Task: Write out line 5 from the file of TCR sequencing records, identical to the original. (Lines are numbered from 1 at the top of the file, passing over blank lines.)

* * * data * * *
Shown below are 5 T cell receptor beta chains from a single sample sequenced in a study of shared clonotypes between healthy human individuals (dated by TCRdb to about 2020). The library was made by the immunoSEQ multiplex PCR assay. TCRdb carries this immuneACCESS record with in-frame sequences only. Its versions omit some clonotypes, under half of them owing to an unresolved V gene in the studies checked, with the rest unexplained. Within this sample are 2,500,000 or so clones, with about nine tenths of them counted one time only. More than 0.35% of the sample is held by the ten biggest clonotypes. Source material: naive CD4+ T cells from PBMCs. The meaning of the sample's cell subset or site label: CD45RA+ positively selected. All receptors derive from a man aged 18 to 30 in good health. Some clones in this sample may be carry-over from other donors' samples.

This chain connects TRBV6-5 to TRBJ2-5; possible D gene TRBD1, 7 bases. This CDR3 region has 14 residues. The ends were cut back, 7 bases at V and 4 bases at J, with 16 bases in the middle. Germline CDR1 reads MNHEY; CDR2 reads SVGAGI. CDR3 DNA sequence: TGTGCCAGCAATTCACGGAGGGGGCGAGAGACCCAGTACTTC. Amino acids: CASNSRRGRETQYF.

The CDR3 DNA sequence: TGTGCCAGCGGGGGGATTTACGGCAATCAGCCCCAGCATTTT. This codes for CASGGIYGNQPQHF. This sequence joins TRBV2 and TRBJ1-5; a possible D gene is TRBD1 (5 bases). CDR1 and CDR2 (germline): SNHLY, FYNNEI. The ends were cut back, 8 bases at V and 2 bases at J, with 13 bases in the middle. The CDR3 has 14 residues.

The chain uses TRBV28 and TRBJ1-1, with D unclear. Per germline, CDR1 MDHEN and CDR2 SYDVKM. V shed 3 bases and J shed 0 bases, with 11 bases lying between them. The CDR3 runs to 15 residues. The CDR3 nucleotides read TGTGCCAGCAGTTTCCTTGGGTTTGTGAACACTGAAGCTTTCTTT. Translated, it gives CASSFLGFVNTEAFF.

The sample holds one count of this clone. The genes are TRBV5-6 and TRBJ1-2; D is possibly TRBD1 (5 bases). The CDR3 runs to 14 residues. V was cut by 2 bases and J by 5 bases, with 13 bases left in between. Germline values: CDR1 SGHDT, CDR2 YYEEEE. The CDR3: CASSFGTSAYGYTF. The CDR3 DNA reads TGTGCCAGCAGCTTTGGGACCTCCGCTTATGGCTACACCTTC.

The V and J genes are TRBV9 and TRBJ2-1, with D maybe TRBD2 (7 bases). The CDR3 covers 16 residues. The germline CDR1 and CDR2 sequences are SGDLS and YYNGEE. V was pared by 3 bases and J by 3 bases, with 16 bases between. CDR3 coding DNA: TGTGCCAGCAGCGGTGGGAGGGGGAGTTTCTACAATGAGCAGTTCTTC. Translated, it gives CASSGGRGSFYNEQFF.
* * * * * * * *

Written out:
The sample holds one count of this clone. The genes are TRBV5-6 and TRBJ1-2; D is possibly TRBD1 (5 bases). The CDR3 runs to 14 residues. V was cut by 2 bases and J by 5 bases, with 13 bases left in between. Germline values: CDR1 SGHDT, CDR2 YYEEEE. The CDR3: CASSFGTSAYGYTF. The CDR3 DNA reads TGTGCCAGCAGCTTTGGGACCTCCGCTTATGGCTACACCTTC.